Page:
by John le Carré
The spy story is more than gripping, focusing on the head of a small English publishing house who gets involved with a Soviet physicist trying to smuggle secrets out of the U.S.S.R. There are, however, deeper satisfactions in the novel, Le Carré’s 12th.
One of those satisfactions is an elegance of language that often transcends the story. Here is part of a scene in which Barley Blair, the publisher, is being courted by Ned and Walter, British Intelligence officers who want him to work for them:
“Barley was still hunting for an answer when Walter supplied it for him, and with an air of finality that brooked no contradiction. ‘You’re from a free society. You’ve got no choice,’ he said.
“The din of the harbour rose with the advancing daylight. Barley slowly stood up and rubbed his back. He seemed to have a permanent patch of pain there, just above the waistband. Perhaps it accounted for his slope.
” ‘Any decent Church would have burned you bastards at the stake long ago,’ he remarked wearily. He turned to Ned, peering down at him through his too small spectacles. ‘I’m the wrong man,’ he warned him. ‘And you’re a fool for using me.’
” ‘We’re all the wrong men,’ said Ned. ‘We’re dealing with wrong things.’ ”
Le Carré’s articulate fascination with moral ambiguities is another reason why this book is absorbing. Bluebird, as the Soviet physicist is code-named, wants to betray Soviet defense secrets because he believes doing so will inspire a disarmament race—if the West realizes how inept Soviet defenses are, they will feel less need to maintain offensive weapons. The Western intelligence network, especially the American part, isn’t so sure. Maybe Bluebird is lying. Even more frightening, perhaps he’s telling the truth: The Western military establishment’s prosperity would be threatened if the Soviets were proved to be a less credible enemy.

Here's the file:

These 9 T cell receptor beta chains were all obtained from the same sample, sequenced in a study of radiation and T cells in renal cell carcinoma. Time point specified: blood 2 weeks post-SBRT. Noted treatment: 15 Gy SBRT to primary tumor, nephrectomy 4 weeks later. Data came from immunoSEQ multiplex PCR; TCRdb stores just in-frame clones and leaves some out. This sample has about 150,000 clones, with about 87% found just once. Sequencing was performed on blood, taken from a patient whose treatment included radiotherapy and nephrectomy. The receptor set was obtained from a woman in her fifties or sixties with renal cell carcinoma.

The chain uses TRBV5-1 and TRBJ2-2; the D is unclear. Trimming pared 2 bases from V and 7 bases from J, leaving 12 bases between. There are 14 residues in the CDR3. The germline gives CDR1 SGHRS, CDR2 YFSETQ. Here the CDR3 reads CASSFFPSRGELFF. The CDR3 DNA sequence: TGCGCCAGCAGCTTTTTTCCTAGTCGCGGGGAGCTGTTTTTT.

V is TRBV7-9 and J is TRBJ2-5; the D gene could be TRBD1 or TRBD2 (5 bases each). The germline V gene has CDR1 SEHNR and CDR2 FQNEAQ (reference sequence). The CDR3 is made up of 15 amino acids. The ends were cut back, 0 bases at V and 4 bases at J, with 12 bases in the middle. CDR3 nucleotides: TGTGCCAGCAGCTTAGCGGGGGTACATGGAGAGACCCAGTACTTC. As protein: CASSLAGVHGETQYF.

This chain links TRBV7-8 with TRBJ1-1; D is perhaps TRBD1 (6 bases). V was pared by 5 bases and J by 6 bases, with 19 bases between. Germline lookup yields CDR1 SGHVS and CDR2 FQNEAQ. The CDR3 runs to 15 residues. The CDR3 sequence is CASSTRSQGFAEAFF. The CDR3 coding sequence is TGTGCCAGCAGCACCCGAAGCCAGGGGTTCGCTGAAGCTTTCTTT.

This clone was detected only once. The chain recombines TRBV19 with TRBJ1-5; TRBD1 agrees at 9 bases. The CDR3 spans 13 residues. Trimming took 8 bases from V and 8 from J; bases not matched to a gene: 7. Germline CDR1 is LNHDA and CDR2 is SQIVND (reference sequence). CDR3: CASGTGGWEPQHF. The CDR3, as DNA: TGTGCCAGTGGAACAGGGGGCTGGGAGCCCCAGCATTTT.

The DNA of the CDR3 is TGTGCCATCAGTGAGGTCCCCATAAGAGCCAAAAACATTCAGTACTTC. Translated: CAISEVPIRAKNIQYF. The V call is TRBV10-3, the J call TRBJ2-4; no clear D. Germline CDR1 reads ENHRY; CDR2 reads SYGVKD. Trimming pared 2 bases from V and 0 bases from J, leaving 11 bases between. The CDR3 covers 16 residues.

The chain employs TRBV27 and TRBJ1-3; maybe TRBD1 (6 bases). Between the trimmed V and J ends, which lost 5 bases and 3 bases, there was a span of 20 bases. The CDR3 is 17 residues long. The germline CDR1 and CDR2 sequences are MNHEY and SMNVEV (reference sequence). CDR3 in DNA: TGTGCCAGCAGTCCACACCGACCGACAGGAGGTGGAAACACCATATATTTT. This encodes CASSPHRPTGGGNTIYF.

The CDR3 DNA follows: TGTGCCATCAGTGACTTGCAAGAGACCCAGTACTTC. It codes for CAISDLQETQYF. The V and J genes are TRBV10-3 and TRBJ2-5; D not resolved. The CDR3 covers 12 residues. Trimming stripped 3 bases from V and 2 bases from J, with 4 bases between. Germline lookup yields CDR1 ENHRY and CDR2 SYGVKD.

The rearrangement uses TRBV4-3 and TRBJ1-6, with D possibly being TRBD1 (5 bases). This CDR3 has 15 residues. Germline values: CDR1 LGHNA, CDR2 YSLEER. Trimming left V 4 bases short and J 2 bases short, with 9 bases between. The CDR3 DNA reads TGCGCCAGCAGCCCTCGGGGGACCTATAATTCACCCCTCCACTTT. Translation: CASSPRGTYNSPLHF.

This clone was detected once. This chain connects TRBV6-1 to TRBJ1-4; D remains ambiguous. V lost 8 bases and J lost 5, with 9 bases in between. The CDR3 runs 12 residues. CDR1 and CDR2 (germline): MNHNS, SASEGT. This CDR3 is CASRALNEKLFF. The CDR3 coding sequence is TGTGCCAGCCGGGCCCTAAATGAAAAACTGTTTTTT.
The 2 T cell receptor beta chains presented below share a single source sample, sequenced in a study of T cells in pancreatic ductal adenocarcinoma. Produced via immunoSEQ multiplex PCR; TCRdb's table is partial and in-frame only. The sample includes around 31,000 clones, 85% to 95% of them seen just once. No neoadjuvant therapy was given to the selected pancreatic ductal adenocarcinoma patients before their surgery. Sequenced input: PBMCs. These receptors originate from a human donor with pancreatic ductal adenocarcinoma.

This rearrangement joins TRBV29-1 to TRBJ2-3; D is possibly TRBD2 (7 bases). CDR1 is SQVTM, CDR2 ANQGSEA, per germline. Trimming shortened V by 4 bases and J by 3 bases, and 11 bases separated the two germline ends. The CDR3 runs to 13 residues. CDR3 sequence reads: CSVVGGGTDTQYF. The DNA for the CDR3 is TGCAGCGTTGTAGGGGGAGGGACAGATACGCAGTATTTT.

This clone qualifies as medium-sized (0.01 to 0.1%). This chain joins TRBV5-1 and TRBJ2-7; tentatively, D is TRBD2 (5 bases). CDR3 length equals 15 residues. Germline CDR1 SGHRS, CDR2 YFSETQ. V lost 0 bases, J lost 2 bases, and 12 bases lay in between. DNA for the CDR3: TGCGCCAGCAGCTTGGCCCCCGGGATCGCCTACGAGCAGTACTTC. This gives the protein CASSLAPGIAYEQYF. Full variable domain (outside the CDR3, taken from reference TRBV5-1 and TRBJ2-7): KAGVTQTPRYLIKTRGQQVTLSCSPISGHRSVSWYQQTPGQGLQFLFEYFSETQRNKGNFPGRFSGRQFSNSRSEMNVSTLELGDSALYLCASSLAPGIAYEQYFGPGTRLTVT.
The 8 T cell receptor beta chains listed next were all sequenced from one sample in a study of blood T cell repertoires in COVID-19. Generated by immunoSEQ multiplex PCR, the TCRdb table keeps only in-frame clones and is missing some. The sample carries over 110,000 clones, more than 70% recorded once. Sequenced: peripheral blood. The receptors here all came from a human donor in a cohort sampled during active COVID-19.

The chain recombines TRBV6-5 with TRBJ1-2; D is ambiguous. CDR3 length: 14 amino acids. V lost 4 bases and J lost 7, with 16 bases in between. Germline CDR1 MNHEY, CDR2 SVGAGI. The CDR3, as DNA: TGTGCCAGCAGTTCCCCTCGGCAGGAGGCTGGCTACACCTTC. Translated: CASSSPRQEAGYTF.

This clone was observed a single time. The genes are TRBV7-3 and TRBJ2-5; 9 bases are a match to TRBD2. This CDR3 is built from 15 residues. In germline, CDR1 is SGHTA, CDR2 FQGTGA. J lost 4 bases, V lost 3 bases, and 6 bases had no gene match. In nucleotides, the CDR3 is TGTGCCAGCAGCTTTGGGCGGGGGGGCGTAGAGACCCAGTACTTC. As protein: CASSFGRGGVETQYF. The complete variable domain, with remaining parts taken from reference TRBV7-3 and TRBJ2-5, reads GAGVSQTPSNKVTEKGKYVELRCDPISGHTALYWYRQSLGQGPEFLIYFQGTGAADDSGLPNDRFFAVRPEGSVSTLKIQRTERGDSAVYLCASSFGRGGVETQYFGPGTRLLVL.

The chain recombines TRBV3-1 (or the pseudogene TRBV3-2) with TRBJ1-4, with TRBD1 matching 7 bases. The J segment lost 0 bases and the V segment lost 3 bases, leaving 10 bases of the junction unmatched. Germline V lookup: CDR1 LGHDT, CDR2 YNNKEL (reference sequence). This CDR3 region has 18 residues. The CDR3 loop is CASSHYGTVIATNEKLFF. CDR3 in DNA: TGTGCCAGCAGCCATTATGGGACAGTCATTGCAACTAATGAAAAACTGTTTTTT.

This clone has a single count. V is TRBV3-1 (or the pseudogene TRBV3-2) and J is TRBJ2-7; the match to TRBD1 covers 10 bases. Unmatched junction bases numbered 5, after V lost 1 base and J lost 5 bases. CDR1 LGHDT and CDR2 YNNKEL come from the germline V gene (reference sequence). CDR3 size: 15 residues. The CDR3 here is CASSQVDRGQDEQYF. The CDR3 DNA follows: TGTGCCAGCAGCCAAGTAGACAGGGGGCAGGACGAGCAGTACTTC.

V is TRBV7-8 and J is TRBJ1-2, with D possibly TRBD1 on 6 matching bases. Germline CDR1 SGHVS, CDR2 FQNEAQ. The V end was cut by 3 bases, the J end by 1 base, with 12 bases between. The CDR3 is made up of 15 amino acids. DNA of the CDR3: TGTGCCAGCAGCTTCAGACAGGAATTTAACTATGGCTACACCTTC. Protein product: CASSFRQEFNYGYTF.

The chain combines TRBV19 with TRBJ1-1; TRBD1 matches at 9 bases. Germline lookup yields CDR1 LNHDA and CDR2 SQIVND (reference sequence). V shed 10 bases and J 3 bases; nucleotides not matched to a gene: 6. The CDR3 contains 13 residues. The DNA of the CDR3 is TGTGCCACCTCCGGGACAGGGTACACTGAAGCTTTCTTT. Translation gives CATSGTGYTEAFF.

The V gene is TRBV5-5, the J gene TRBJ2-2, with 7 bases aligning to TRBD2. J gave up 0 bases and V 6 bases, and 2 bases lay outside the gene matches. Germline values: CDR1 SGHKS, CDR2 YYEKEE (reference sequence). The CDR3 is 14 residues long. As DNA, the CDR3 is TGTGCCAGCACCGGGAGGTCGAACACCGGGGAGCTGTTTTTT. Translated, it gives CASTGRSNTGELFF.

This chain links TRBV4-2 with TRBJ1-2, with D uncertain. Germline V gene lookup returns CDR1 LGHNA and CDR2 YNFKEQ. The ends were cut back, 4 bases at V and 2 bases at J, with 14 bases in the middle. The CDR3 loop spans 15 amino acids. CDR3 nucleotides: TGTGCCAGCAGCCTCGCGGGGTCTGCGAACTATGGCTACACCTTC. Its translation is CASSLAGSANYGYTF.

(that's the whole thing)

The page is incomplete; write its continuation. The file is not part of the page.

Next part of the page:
Alongside that dilemma is Barley’s personal uncertainty. He is too involved with the Soviet woman who is Bluebird’s courier—and former lover. (The scene in which Barley and the woman sit on the roof of a Moscow safe house, discussing their espionage mission and falling in love, is a masterpiece of subtle writing.) Barley also has moral qualms about his British Intelligence patrons and their U.S. overseers. Chided by a skeptical American agent, he says, “I remember what’s important to me, old boy. If I haven’t got a dirty enough mind to match yours, that’s your bloody business.”
Having skillfully designed his characters and their emotional intricacy, Le Carré tightens the strands of their lives into a tense finish. Nary a shot is fired. No dagger is unsheathed. But the insidious combat of violent philosophies provides more than enough excitement to conclude a novel that is thrilling in every imaginable way. (Knopf, $19.95)